•   Genie, I agree with the spirit of your suggestions, but I'm afraid the situation for Sikhs in America is much different than it is for Sikhs in England  The biggest difference is our population density, and that makes it harder than you might realize to accomplish some of your goals. America has a population that is 6 times as large as the population of England.  On the other hand, America has only half as many Sikhs as England.  To make matters worse, while Sikhs in England are almost entirely concentrated around the London metropolitan area or the West Midlands (two regions that, by American standards, are very close to each other anyway), Sikhs in America are spread out all over the place.  There are only a few places where we have sizable numbers, and even in those cases, it's not remotely close to what you would find in London, Birmingham, Vancouver, Toronto, etc.  To put this in perspective, take two places where incidents have occurred: Gresham, Oregon and Oak Creek, Wisconsin.  Oregon is on the west coast, so you might think it is close to the Sikh community in California, but it is in fact 1000 miles from where I live in Los Angeles (same distance between London and Madrid).  Oak Creek is about 900 miles from New York, and 2000 miles from Los Angeles (greater than the distance between London and Istanbul). So when you ask Sikhs in America what they are going to do about these incidents, and I'm sitting here in Los Angeles, it would sound like me asking Sikhs in London or Birmingham what they are going to do about a random incident that affected the tiny Sikh communities in Madrid, or Athens, or Rome, or Norway, or Belgium.  It's hard to respond collectively as a "community" when the community is so thinly dispersed.  We just don't have the numbers.   I think having a private security force to protect Gurdwaras is a good idea.  However, I am not sure how feasible it would be in terms of raising the money required to fund such an operation.  Also, I imagine a lot of these Gurdwaras in isolated areas have very few sangat and may only be open irregularly.  Does the Sikh community have the resources to provide private security for Gurdwaras in far off places with just a handful of sangat?  Moreoever, such a security force would not address issues that take place outside of Gurdwaras.   What the Sikh community in America has done is establish organizations such as the Sikh Coalition and SALDEF (Sikh American Legal Defense & Education Fund).  These organizations help spread awareness about the Sikh community and provide legal resources to fight for civil rights and fight against hate crimes.  I think that is actually the most effective use of the community's resources, given how spread out and small we are.   Also, while I share your frustration with Sikhs seemingly fighting for other people's interests and neglecting their own, there is a method to their madness.  With how small we are as a community, one of the most effective ways to fight for and ensure our rights and security is to ally with other groups and organizations who are sympathetic to our plight.  By banding together with other oppressed groups who face similar challenges, we are stronger.     I'll add one thing: I think Sikhs in America should take it upon themselves not to live in the middle of nowhere.  We should try to live in metropolitan areas with a relatively large number of Sikhs and a relatively liberal community.  It is a shame that we are as spread out as we are.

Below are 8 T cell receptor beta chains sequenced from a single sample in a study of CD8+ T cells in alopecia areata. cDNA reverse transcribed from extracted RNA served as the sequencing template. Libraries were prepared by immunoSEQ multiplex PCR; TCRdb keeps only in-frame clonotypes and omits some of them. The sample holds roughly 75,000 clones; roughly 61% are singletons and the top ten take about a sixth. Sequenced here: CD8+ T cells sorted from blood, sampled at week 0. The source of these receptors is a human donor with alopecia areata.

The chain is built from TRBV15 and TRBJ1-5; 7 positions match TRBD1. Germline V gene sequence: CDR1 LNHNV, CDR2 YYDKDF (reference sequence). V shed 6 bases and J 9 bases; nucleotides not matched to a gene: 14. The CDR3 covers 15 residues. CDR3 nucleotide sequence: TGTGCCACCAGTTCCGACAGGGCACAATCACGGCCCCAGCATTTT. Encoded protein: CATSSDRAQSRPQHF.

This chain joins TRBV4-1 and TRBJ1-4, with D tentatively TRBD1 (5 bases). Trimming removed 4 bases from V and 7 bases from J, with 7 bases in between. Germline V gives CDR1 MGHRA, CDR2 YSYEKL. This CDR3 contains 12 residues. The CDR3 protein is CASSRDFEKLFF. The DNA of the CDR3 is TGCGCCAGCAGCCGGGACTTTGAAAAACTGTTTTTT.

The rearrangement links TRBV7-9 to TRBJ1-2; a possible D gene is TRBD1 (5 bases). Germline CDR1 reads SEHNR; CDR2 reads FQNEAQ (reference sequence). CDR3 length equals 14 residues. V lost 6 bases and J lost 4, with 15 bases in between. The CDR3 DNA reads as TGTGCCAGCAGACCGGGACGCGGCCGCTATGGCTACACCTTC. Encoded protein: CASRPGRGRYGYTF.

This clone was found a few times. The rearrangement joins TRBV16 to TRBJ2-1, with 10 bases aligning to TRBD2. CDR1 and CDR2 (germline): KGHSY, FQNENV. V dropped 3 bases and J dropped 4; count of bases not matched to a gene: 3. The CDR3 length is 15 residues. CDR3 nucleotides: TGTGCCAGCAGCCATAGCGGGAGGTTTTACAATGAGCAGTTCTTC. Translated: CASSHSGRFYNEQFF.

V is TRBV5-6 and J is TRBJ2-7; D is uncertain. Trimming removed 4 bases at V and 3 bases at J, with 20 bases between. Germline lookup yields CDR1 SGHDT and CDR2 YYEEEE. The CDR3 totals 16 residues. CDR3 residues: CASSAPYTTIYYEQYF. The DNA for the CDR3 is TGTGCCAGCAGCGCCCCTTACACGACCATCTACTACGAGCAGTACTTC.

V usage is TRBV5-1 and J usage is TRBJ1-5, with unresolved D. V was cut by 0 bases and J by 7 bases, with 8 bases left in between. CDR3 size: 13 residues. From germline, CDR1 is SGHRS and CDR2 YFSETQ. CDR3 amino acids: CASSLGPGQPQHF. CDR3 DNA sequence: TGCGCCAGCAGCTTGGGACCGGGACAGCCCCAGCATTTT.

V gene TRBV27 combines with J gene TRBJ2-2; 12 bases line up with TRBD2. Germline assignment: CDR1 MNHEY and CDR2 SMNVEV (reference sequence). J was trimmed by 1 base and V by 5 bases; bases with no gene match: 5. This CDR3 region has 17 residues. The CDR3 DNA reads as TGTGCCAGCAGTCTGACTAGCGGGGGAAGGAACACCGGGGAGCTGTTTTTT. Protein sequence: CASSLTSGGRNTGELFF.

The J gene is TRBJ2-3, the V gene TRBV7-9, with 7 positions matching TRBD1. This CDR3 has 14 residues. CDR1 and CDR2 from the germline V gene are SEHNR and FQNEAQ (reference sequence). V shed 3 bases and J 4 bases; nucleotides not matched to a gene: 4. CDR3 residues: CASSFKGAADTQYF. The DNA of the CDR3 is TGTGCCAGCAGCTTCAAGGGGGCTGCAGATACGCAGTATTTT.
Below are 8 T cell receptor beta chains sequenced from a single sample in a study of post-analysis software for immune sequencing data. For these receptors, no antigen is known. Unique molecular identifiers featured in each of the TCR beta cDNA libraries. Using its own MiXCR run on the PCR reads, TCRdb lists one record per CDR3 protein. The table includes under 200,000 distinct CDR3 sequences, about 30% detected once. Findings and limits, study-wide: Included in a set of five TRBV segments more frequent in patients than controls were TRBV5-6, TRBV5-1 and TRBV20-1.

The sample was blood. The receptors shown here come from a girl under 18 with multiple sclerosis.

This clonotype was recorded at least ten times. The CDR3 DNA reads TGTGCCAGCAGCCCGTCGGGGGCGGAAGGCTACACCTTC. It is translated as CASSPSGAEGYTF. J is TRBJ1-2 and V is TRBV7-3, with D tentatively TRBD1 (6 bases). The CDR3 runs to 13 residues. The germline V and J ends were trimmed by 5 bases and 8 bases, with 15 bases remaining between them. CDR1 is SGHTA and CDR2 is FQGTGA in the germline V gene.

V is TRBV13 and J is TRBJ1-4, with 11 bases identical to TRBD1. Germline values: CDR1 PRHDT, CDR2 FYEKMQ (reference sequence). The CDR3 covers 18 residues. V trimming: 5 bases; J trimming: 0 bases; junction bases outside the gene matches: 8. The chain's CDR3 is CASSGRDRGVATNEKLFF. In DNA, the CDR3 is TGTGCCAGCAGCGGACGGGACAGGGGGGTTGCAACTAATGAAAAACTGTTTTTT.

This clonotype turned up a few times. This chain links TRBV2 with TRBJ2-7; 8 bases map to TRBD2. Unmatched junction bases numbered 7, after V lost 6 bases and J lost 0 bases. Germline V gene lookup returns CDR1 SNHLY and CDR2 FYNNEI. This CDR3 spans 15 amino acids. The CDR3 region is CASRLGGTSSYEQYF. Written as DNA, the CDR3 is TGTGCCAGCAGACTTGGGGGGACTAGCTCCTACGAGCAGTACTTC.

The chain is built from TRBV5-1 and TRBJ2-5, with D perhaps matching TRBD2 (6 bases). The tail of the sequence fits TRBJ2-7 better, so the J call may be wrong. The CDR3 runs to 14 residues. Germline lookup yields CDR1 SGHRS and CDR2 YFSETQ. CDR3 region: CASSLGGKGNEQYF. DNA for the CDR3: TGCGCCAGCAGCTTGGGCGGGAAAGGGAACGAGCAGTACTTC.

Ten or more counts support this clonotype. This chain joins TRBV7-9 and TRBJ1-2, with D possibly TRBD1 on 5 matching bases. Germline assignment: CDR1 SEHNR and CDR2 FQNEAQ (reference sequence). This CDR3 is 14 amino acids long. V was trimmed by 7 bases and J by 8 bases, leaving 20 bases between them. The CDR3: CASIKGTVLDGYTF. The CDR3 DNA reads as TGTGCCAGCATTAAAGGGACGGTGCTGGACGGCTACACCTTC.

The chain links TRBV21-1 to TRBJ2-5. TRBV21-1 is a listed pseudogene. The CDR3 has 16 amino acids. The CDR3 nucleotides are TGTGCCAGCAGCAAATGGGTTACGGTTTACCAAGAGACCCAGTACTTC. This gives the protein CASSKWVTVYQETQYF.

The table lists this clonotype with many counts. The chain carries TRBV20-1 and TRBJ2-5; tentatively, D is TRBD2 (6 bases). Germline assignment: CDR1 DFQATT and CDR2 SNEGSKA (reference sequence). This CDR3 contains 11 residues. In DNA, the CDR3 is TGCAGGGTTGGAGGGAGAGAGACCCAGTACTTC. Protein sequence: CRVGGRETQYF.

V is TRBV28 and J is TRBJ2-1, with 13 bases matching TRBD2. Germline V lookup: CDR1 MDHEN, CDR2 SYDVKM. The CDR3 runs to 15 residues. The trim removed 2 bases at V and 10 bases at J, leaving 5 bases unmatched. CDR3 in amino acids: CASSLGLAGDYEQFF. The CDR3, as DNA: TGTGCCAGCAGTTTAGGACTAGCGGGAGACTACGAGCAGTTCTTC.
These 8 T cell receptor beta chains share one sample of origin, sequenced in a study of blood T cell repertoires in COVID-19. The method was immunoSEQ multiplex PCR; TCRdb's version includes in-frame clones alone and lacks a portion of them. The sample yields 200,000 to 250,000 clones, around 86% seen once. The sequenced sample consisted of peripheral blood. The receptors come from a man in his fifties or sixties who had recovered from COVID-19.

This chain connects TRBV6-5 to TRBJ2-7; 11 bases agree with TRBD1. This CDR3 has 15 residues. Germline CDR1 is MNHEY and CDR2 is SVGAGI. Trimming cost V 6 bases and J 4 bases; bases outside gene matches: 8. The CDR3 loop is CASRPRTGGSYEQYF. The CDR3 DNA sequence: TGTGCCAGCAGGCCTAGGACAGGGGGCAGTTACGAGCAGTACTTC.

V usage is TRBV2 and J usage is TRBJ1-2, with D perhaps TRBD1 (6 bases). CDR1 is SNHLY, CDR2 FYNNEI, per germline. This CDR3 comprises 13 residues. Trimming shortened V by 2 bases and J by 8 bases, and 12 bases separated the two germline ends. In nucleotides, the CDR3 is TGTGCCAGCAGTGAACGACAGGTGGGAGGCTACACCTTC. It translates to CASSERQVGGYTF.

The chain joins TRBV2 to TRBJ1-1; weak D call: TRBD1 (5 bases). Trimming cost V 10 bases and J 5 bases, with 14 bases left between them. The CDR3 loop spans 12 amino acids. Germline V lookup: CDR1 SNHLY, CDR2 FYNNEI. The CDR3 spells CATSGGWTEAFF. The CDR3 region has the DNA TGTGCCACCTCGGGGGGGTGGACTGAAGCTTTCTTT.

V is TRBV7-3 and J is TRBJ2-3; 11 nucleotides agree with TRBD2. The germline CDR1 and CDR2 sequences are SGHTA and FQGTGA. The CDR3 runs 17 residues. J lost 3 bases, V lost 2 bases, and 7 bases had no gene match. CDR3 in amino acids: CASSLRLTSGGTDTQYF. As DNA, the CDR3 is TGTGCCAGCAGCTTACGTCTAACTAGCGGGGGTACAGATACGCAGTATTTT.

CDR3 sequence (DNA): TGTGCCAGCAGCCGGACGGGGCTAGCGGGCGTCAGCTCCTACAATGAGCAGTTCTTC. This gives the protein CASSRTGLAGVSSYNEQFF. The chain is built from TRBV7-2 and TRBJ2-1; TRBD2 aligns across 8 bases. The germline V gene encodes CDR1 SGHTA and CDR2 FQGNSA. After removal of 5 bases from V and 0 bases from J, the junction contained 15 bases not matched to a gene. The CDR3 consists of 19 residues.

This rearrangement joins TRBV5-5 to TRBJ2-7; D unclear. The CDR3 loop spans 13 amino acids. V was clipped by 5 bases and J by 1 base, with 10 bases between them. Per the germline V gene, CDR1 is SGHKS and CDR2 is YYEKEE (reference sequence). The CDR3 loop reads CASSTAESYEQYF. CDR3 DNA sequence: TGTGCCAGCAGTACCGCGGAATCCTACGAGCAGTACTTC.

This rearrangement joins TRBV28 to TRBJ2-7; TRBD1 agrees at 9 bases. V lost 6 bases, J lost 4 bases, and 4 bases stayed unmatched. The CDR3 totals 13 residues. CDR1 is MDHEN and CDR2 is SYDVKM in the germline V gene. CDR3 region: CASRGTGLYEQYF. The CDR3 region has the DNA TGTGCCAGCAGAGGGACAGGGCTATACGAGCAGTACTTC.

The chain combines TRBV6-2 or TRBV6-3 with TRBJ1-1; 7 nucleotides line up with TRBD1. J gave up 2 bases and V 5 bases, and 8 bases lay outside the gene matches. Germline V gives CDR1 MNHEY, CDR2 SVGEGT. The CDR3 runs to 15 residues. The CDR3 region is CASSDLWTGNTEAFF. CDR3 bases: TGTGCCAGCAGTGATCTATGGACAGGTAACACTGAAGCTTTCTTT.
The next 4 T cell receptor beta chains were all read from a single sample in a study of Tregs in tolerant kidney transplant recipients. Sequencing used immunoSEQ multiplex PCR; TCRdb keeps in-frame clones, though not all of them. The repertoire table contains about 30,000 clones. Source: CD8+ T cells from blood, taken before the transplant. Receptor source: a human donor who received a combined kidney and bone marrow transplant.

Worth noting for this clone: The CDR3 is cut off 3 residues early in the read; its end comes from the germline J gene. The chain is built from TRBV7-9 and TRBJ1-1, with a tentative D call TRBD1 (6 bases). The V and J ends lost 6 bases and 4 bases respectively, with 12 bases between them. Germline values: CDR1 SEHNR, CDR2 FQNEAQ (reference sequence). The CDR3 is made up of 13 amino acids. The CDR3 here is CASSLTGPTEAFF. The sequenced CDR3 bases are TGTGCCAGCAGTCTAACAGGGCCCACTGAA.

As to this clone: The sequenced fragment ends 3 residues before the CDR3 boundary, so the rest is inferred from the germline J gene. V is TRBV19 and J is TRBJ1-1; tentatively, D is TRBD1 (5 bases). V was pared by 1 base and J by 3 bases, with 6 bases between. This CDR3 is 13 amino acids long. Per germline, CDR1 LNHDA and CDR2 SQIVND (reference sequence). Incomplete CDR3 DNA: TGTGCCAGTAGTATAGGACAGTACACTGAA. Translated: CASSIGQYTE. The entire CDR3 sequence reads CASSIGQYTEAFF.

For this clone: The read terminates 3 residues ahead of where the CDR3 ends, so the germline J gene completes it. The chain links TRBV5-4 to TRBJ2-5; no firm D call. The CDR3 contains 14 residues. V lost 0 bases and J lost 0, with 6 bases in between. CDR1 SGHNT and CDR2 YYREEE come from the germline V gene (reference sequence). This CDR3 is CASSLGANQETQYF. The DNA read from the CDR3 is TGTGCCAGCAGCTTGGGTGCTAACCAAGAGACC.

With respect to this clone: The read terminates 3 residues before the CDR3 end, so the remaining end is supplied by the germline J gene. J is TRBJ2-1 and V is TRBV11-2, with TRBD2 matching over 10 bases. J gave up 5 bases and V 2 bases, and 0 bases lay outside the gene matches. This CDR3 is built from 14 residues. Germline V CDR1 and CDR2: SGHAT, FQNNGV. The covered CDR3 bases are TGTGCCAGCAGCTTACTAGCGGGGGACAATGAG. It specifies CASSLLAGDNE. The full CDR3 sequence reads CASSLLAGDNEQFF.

• *URGENT* Property Sale or Rent: URGENT REQUEST TO ALL There is potential of a halal meat shop opening in close proximity of Singh Sabha Gurdwara Sahib Somerset Road Handsworth Wood. The landlord has been made aware of the offence meat sale at the premises will cause to the Sikh Community which indeed will result in an outright objection by Sikhs across UK who fundamentally condemn this. While he understands this as an issue, he as a businessman has indicated the loss he is making with a vacant property. It is a MIXED USE commercial property with self-contained accommodation above. The property already has a constant rental income for the accommodation. There are 2 urgent options proposed to the Sikh Community: Purchase of the property (Currently on market for £149,995, offers are invited) Letting the property on a long-term lease As the Gurdwara are not currently in a position to undertake either of the above options, *we* *are calling upon anyone that may be interested in pursuing the request* Specifications of the property with both options can be made available upon request. The property is located on Somerset Road, Handsworth Wood, Birmingham, B20 2JG. For further information or to express an interest please contact Mandeep Singh, Committee Member of Singh Sabha Gurdwara, Handsworth Wood on 07584374686 or email any inquiries to singhsabhagurdw